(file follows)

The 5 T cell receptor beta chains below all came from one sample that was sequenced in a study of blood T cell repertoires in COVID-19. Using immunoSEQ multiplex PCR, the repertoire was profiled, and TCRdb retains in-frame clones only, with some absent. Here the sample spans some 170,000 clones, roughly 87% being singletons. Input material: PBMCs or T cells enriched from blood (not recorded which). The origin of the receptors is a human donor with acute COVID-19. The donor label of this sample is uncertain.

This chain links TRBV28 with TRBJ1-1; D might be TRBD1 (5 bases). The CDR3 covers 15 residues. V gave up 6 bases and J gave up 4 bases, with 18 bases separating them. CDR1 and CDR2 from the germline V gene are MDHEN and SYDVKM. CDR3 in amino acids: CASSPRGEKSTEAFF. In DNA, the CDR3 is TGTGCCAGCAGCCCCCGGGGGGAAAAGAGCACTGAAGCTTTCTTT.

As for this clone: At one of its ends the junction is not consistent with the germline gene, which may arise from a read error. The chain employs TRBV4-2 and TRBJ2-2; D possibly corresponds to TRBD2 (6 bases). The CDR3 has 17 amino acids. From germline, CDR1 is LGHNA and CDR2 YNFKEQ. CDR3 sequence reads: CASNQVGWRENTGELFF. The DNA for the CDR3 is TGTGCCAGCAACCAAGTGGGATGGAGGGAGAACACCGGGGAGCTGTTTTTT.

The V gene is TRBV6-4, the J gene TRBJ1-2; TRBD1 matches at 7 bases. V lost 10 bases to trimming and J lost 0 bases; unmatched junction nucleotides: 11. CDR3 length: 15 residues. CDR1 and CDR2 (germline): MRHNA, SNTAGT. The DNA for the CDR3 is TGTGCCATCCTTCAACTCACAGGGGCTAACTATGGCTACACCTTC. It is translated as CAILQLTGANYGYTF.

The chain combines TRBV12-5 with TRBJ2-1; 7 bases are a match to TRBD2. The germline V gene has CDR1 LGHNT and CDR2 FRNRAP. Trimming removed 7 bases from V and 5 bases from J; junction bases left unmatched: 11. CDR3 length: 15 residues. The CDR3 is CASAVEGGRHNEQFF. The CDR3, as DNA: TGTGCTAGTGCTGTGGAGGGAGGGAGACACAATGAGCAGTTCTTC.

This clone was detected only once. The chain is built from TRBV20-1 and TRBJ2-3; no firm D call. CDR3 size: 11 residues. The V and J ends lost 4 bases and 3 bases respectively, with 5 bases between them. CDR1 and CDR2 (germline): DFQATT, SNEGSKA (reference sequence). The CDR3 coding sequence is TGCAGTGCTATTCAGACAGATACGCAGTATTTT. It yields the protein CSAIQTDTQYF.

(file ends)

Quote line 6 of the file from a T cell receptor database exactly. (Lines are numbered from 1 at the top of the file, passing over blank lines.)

This clone was detected only once. The chain is built from TRBV20-1 and TRBJ2-3; no firm D call. CDR3 size: 11 residues. The V and J ends lost 4 bases and 3 bases respectively, with 5 bases between them. CDR1 and CDR2 (germline): DFQATT, SNEGSKA (reference sequence). The CDR3 coding sequence is TGCAGTGCTATTCAGACAGATACGCAGTATTTT. It yields the protein CSAIQTDTQYF.